Terry Eagleton adds a critique of Christopher Hitchens’s Arguably: Essays to the Reviews section. Hitchens’s controversialism is on evidence in many, many places in our archive. Of recent vintage elsewhere is his “Romney’s Mormon Problem: Mitt Romney and the weird and sinister beliefs of Mormonism,” for his Fighting Words column at Slate. (The comment count sits at nearly 3,000 and rising.) For something in a 2001, read the Harper’s forum from February of that year, based on “The case against Henry Kissinger: Part one.” Subscribers can download the .pdf of the original article there as well.

And last, the issue’s concluding Findings section, wherein we drop science on you.

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Ashley arrived for her prenatal appointment at Black Hills Obstetrics and Gynecology, in Rapid City, South Dakota, wearing a black zip-up hoodie and Converse sneakers.1 To explain her absence from work that morning — a Tuesday in April 2015 — she had told a co-worker that she was having “female issues.” She was twenty-five years old and eight weeks pregnant. She had been separated from her husband, with whom she had a five-year-old son, for the better part of a year. The guy who’d gotten her pregnant was someone she’d met at the gym, and he’d made it abundantly clear that he wanted nothing more to do with her. Ashley found herself hoping that the doctor would discover some kind of fetal defect, so that her decision would be easier. She glanced across the waiting room at a television playing a birth-control ad and laughed darkly. “Jesus, Lord, it would be so nice if someone just pushed me down a flight of stairs.”

In the exam room, she perched on the table with her feet crossed at the ankles, her blond hair brushing the back of her pink hospital gown. “I don’t know what’s available for me here,” she told her doctor, Katherine Degen, who sat facing her on a stool. “I figured nothing.”

 Some names and identifying details have been changed.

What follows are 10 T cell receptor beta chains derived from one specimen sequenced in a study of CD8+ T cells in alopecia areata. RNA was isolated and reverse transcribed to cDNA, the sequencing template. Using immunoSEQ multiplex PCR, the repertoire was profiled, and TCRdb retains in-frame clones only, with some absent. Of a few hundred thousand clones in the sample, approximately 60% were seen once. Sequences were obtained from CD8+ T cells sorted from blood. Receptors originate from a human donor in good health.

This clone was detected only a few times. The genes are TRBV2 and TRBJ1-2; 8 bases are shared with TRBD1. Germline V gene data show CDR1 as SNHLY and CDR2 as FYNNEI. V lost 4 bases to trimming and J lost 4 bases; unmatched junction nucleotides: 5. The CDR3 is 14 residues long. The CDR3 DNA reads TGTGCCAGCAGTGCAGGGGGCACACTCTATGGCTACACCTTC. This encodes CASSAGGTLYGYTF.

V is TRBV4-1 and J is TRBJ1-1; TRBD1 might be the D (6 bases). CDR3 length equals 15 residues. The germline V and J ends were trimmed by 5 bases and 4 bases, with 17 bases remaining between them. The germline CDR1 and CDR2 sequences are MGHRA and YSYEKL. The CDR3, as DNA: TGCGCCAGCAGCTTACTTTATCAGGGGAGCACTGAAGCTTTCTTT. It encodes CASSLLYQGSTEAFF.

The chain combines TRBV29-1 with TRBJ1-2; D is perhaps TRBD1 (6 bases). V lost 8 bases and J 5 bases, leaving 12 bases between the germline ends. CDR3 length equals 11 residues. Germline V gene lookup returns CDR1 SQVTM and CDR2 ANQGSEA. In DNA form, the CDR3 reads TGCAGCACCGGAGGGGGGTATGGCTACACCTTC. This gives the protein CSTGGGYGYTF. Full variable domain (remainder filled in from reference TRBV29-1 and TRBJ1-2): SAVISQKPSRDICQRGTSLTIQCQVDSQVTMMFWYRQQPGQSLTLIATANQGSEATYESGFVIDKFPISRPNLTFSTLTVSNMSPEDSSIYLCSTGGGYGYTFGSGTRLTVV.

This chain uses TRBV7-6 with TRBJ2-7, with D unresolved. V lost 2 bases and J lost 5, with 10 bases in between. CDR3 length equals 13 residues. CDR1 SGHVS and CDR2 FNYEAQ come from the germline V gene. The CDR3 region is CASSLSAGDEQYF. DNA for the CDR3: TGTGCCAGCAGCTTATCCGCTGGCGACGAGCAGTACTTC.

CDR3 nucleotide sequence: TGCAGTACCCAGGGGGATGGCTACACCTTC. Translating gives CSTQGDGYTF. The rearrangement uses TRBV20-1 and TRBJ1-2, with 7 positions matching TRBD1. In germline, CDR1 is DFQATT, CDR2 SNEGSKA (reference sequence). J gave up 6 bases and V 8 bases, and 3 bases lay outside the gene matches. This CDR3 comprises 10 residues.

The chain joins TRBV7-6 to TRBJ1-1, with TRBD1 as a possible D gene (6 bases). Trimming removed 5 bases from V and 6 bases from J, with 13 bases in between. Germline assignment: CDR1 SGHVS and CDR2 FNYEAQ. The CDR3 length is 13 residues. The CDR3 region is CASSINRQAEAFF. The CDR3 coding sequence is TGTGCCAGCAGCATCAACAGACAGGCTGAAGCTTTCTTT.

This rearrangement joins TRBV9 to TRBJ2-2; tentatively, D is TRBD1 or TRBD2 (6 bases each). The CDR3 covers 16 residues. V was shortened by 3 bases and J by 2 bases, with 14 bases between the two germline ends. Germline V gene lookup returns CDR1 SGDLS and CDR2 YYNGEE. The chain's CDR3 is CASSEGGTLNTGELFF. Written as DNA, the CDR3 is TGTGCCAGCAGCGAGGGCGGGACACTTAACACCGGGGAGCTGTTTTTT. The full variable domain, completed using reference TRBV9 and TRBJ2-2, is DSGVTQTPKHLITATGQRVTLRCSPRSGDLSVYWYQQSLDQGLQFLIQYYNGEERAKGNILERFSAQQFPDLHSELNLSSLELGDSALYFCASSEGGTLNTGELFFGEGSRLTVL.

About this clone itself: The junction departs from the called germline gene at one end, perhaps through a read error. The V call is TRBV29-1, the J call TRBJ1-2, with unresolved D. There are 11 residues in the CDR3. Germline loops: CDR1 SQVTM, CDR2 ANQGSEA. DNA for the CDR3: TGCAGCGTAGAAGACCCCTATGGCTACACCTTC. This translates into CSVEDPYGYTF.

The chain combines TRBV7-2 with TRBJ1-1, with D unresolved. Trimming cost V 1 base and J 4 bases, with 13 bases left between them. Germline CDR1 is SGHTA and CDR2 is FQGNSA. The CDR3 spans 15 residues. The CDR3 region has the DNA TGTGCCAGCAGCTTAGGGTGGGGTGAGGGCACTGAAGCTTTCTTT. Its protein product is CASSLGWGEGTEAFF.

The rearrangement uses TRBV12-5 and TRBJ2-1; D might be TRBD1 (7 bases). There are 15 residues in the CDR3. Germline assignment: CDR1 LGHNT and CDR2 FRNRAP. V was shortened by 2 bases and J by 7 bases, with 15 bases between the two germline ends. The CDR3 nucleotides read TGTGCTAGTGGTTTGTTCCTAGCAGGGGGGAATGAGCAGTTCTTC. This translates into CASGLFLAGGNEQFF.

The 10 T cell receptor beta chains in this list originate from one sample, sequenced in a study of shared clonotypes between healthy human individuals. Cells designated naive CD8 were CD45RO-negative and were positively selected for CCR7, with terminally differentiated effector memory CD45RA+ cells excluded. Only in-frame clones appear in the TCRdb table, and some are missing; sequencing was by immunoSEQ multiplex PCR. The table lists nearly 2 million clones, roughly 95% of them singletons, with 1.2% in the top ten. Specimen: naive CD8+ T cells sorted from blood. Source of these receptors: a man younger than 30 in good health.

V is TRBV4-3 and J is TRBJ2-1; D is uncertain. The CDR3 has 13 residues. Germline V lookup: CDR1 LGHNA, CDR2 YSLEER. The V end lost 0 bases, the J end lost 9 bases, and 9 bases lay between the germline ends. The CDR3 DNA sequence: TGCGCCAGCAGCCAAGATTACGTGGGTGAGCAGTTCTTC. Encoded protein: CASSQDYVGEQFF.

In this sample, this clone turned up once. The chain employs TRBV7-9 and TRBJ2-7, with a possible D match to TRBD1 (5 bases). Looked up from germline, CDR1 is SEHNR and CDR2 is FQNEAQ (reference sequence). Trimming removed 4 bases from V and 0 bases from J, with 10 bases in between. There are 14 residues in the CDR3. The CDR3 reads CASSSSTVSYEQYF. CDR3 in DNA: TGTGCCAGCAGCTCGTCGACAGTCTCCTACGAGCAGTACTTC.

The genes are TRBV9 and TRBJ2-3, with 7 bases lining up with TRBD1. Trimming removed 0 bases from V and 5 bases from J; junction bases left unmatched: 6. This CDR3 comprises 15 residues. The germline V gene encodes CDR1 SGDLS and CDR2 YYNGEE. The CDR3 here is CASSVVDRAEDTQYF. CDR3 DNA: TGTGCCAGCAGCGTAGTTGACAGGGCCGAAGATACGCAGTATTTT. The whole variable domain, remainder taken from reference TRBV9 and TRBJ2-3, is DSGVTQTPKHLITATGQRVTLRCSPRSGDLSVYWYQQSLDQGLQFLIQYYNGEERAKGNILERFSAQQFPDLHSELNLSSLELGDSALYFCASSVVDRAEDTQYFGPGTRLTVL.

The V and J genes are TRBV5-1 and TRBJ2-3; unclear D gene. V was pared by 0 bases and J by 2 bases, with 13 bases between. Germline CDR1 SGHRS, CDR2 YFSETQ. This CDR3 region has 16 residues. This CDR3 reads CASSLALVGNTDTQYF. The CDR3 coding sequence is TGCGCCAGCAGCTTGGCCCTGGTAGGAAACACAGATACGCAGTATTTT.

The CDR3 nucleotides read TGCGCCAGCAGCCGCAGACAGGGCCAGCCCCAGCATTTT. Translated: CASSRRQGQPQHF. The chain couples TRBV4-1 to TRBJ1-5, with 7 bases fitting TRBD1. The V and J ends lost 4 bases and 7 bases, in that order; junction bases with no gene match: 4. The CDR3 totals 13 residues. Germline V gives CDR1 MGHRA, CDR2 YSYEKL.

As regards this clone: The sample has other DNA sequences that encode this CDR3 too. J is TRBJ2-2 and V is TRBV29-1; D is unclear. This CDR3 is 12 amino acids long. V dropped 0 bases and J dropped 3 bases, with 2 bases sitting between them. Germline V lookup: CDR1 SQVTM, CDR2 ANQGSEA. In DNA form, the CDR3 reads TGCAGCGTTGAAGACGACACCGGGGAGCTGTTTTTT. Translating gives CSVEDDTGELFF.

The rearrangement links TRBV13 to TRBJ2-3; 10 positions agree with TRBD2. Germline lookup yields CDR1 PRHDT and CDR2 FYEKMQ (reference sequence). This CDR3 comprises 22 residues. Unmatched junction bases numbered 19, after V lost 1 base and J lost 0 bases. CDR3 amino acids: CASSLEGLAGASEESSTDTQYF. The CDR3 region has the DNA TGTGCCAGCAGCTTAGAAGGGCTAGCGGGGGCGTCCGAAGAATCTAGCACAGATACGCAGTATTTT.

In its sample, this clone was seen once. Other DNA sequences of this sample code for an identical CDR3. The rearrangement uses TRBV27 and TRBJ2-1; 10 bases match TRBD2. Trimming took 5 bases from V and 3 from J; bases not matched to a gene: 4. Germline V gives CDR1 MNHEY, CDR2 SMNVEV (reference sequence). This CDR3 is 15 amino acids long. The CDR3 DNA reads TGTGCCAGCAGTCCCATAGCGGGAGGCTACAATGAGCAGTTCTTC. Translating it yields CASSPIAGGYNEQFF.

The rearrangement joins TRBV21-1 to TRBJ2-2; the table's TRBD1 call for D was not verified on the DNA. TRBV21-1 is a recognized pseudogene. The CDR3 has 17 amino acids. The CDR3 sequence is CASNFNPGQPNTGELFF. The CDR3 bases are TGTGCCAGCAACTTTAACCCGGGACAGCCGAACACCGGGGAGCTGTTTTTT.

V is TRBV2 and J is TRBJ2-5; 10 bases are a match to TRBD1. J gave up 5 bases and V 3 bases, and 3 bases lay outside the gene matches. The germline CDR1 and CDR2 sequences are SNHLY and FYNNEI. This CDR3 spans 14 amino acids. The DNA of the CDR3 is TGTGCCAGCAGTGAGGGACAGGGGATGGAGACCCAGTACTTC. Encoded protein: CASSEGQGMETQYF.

“Big, fat zero, unfortunately,” Degen said, making a 0 with her fingers. The last doctor who provided abortions in Rapid City retired in 1986, three years before Ashley was born.

The baby was due in November, when Ashley, who was a nurse, hoped to be enrolled in a graduate program to become a nurse practitioner. Getting pregnant as a teenager had forced her to put that dream on hold, but she had thought that she was finally ready; she had even submitted her application shortly before the March 15 deadline. For the first time in her adult life, Ashley felt as if her plans were coming together. Then she missed her period.

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Ashley arrived for her prenatal appointment at Black Hills Obstetrics and Gynecology, in Rapid City, South Dakota, wearing a black zip-up hoodie and Converse sneakers.1 To explain her absence from work that morning — a Tuesday in April 2015 — she had told a co-worker that she was having “female issues.” She was twenty-five years old and eight weeks pregnant. She had been separated from her husband, with whom she had a five-year-old son, for the better part of a year. The guy who’d gotten her pregnant was someone she’d met at the gym, and he’d made it abundantly clear that he wanted nothing more to do with her. Ashley found herself hoping that the doctor would discover some kind of fetal defect, so that her decision would be easier. She glanced across the waiting room at a television playing a birth-control ad and laughed darkly. “Jesus, Lord, it would be so nice if someone just pushed me down a flight of stairs.”

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 Some names and identifying details have been changed. 

“Big, fat zero, unfortunately,” Degen said, making a 0 with her fingers. The last doctor who provided abortions in Rapid City retired in 1986, three years before Ashley was born.

The baby was due in November, when Ashley, who was a nurse, hoped to be enrolled in a graduate program to become a nurse practitioner. Getting pregnant as a teenager had forced her to put that dream on hold, but she had thought that she was finally ready; she had even submitted her application shortly before the March 15 deadline. For the first time in her adult life, Ashley felt as if her plans were coming together. Then she missed her period.

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"She glanced across the waiting room at a television playing a birth-control ad and laughed darkly. 'Jesus, Lord, it would be so nice if someone just pushed me down a flight of stairs.'"